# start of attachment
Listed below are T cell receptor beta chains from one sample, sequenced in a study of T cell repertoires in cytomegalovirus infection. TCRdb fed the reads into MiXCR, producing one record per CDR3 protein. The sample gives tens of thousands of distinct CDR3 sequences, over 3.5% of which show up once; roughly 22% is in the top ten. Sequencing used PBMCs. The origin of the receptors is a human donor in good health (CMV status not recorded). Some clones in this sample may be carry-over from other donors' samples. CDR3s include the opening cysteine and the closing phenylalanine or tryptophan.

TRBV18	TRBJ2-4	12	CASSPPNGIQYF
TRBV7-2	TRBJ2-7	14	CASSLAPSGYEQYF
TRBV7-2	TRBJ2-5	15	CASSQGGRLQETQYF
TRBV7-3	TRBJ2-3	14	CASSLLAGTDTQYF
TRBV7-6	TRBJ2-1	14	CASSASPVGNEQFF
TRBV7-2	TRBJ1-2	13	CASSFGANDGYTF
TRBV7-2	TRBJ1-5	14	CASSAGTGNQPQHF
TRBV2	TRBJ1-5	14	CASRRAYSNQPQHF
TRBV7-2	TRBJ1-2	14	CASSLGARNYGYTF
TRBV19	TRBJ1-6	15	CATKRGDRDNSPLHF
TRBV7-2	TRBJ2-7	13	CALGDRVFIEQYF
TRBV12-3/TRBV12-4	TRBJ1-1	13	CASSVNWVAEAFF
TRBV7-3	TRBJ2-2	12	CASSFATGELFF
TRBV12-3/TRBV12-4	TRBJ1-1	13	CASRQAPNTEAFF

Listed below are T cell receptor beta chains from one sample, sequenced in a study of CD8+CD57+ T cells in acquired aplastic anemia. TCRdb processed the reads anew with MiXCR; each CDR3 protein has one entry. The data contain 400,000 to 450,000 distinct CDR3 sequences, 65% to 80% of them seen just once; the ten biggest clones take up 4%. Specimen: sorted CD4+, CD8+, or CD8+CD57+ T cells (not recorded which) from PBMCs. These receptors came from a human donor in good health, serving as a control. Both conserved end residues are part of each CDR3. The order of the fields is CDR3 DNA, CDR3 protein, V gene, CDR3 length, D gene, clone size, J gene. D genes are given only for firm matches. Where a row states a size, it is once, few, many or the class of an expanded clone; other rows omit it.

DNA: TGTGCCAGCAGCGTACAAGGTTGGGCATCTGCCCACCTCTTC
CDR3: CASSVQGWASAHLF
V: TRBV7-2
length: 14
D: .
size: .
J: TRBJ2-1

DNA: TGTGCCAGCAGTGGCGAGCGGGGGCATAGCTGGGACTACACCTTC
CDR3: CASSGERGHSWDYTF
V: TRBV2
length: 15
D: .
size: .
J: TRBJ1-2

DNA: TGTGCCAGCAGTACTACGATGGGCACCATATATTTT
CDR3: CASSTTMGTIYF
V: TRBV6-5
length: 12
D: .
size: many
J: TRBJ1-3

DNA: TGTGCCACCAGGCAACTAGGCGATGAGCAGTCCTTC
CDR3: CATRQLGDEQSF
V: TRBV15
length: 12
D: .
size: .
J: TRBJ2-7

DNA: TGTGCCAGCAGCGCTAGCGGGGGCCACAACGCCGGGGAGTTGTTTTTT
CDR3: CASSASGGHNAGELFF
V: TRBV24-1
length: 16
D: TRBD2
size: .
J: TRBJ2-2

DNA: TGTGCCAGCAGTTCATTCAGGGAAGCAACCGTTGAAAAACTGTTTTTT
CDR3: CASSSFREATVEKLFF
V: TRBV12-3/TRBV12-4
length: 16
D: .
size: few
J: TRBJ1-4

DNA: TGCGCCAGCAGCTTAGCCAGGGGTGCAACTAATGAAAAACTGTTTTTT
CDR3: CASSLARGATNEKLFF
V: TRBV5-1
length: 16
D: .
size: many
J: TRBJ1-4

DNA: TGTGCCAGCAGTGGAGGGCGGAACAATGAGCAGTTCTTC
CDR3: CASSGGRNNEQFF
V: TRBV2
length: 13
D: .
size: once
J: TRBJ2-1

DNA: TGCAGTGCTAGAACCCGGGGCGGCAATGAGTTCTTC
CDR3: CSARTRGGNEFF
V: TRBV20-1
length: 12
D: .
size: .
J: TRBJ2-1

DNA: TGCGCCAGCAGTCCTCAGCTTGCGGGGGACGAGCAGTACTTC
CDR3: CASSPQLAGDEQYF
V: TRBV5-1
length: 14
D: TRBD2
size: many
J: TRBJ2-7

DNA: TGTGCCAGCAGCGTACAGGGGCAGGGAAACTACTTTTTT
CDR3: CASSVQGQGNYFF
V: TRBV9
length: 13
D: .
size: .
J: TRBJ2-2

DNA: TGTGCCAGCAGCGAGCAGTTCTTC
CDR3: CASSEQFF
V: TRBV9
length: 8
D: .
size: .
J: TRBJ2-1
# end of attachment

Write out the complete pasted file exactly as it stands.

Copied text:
Listed below are T cell receptor beta chains from one sample, sequenced in a study of T cell repertoires in cytomegalovirus infection. TCRdb fed the reads into MiXCR, producing one record per CDR3 protein. The sample gives tens of thousands of distinct CDR3 sequences, over 3.5% of which show up once; roughly 22% is in the top ten. Sequencing used PBMCs. The origin of the receptors is a human donor in good health (CMV status not recorded). Some clones in this sample may be carry-over from other donors' samples. CDR3s include the opening cysteine and the closing phenylalanine or tryptophan.

TRBV18	TRBJ2-4	12	CASSPPNGIQYF
TRBV7-2	TRBJ2-7	14	CASSLAPSGYEQYF
TRBV7-2	TRBJ2-5	15	CASSQGGRLQETQYF
TRBV7-3	TRBJ2-3	14	CASSLLAGTDTQYF
TRBV7-6	TRBJ2-1	14	CASSASPVGNEQFF
TRBV7-2	TRBJ1-2	13	CASSFGANDGYTF
TRBV7-2	TRBJ1-5	14	CASSAGTGNQPQHF
TRBV2	TRBJ1-5	14	CASRRAYSNQPQHF
TRBV7-2	TRBJ1-2	14	CASSLGARNYGYTF
TRBV19	TRBJ1-6	15	CATKRGDRDNSPLHF
TRBV7-2	TRBJ2-7	13	CALGDRVFIEQYF
TRBV12-3/TRBV12-4	TRBJ1-1	13	CASSVNWVAEAFF
TRBV7-3	TRBJ2-2	12	CASSFATGELFF
TRBV12-3/TRBV12-4	TRBJ1-1	13	CASRQAPNTEAFF

Listed below are T cell receptor beta chains from one sample, sequenced in a study of CD8+CD57+ T cells in acquired aplastic anemia. TCRdb processed the reads anew with MiXCR; each CDR3 protein has one entry. The data contain 400,000 to 450,000 distinct CDR3 sequences, 65% to 80% of them seen just once; the ten biggest clones take up 4%. Specimen: sorted CD4+, CD8+, or CD8+CD57+ T cells (not recorded which) from PBMCs. These receptors came from a human donor in good health, serving as a control. Both conserved end residues are part of each CDR3. The order of the fields is CDR3 DNA, CDR3 protein, V gene, CDR3 length, D gene, clone size, J gene. D genes are given only for firm matches. Where a row states a size, it is once, few, many or the class of an expanded clone; other rows omit it.

DNA: TGTGCCAGCAGCGTACAAGGTTGGGCATCTGCCCACCTCTTC
CDR3: CASSVQGWASAHLF
V: TRBV7-2
length: 14
D: .
size: .
J: TRBJ2-1

DNA: TGTGCCAGCAGTGGCGAGCGGGGGCATAGCTGGGACTACACCTTC
CDR3: CASSGERGHSWDYTF
V: TRBV2
length: 15
D: .
size: .
J: TRBJ1-2

DNA: TGTGCCAGCAGTACTACGATGGGCACCATATATTTT
CDR3: CASSTTMGTIYF
V: TRBV6-5
length: 12
D: .
size: many
J: TRBJ1-3

DNA: TGTGCCACCAGGCAACTAGGCGATGAGCAGTCCTTC
CDR3: CATRQLGDEQSF
V: TRBV15
length: 12
D: .
size: .
J: TRBJ2-7

DNA: TGTGCCAGCAGCGCTAGCGGGGGCCACAACGCCGGGGAGTTGTTTTTT
CDR3: CASSASGGHNAGELFF
V: TRBV24-1
length: 16
D: TRBD2
size: .
J: TRBJ2-2

DNA: TGTGCCAGCAGTTCATTCAGGGAAGCAACCGTTGAAAAACTGTTTTTT
CDR3: CASSSFREATVEKLFF
V: TRBV12-3/TRBV12-4
length: 16
D: .
size: few
J: TRBJ1-4

DNA: TGCGCCAGCAGCTTAGCCAGGGGTGCAACTAATGAAAAACTGTTTTTT
CDR3: CASSLARGATNEKLFF
V: TRBV5-1
length: 16
D: .
size: many
J: TRBJ1-4

DNA: TGTGCCAGCAGTGGAGGGCGGAACAATGAGCAGTTCTTC
CDR3: CASSGGRNNEQFF
V: TRBV2
length: 13
D: .
size: once
J: TRBJ2-1

DNA: TGCAGTGCTAGAACCCGGGGCGGCAATGAGTTCTTC
CDR3: CSARTRGGNEFF
V: TRBV20-1
length: 12
D: .
size: .
J: TRBJ2-1

DNA: TGCGCCAGCAGTCCTCAGCTTGCGGGGGACGAGCAGTACTTC
CDR3: CASSPQLAGDEQYF
V: TRBV5-1
length: 14
D: TRBD2
size: many
J: TRBJ2-7

DNA: TGTGCCAGCAGCGTACAGGGGCAGGGAAACTACTTTTTT
CDR3: CASSVQGQGNYFF
V: TRBV9
length: 13
D: .
size: .
J: TRBJ2-2

DNA: TGTGCCAGCAGCGAGCAGTTCTTC
CDR3: CASSEQFF
V: TRBV9
length: 8
D: .
size: .
J: TRBJ2-1